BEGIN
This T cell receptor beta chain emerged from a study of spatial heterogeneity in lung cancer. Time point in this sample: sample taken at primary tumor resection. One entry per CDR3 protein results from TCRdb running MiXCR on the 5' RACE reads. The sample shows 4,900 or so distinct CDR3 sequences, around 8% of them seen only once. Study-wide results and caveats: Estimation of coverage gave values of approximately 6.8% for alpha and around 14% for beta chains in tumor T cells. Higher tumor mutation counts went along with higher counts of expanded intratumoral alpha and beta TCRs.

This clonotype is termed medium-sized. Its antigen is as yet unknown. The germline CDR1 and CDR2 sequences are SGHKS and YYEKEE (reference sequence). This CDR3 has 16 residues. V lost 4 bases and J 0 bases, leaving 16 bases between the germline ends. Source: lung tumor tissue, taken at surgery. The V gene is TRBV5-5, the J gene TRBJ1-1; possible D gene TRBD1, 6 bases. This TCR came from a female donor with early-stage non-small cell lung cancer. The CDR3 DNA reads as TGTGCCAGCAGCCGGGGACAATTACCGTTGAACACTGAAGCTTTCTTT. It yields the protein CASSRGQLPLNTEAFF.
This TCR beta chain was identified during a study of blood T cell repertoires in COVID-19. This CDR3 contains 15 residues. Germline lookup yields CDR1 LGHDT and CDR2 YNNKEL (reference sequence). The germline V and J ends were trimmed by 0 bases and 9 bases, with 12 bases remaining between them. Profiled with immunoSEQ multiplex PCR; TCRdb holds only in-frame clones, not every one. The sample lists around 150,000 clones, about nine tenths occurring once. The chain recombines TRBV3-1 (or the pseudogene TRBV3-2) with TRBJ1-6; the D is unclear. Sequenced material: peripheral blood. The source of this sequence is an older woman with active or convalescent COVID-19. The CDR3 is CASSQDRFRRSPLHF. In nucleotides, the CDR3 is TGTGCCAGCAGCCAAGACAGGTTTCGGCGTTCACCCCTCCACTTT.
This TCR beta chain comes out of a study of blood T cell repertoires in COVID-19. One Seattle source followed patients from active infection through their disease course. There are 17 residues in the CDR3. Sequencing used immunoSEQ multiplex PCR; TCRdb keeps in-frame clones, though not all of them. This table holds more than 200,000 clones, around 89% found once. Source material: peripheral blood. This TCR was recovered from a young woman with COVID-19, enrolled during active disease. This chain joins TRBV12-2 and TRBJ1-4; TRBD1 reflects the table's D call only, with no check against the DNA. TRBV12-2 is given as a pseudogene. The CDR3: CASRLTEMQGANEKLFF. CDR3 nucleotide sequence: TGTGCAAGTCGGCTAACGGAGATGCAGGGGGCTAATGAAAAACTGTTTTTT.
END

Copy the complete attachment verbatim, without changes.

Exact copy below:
This T cell receptor beta chain emerged from a study of spatial heterogeneity in lung cancer. Time point in this sample: sample taken at primary tumor resection. One entry per CDR3 protein results from TCRdb running MiXCR on the 5' RACE reads. The sample shows 4,900 or so distinct CDR3 sequences, around 8% of them seen only once. Study-wide results and caveats: Estimation of coverage gave values of approximately 6.8% for alpha and around 14% for beta chains in tumor T cells. Higher tumor mutation counts went along with higher counts of expanded intratumoral alpha and beta TCRs.

This clonotype is termed medium-sized. Its antigen is as yet unknown. The germline CDR1 and CDR2 sequences are SGHKS and YYEKEE (reference sequence). This CDR3 has 16 residues. V lost 4 bases and J 0 bases, leaving 16 bases between the germline ends. Source: lung tumor tissue, taken at surgery. The V gene is TRBV5-5, the J gene TRBJ1-1; possible D gene TRBD1, 6 bases. This TCR came from a female donor with early-stage non-small cell lung cancer. The CDR3 DNA reads as TGTGCCAGCAGCCGGGGACAATTACCGTTGAACACTGAAGCTTTCTTT. It yields the protein CASSRGQLPLNTEAFF.
This TCR beta chain was identified during a study of blood T cell repertoires in COVID-19. This CDR3 contains 15 residues. Germline lookup yields CDR1 LGHDT and CDR2 YNNKEL (reference sequence). The germline V and J ends were trimmed by 0 bases and 9 bases, with 12 bases remaining between them. Profiled with immunoSEQ multiplex PCR; TCRdb holds only in-frame clones, not every one. The sample lists around 150,000 clones, about nine tenths occurring once. The chain recombines TRBV3-1 (or the pseudogene TRBV3-2) with TRBJ1-6; the D is unclear. Sequenced material: peripheral blood. The source of this sequence is an older woman with active or convalescent COVID-19. The CDR3 is CASSQDRFRRSPLHF. In nucleotides, the CDR3 is TGTGCCAGCAGCCAAGACAGGTTTCGGCGTTCACCCCTCCACTTT.
This TCR beta chain comes out of a study of blood T cell repertoires in COVID-19. One Seattle source followed patients from active infection through their disease course. There are 17 residues in the CDR3. Sequencing used immunoSEQ multiplex PCR; TCRdb keeps in-frame clones, though not all of them. This table holds more than 200,000 clones, around 89% found once. Source material: peripheral blood. This TCR was recovered from a young woman with COVID-19, enrolled during active disease. This chain joins TRBV12-2 and TRBJ1-4; TRBD1 reflects the table's D call only, with no check against the DNA. TRBV12-2 is given as a pseudogene. The CDR3: CASRLTEMQGANEKLFF. CDR3 nucleotide sequence: TGTGCAAGTCGGCTAACGGAGATGCAGGGGGCTAATGAAAAACTGTTTTTT.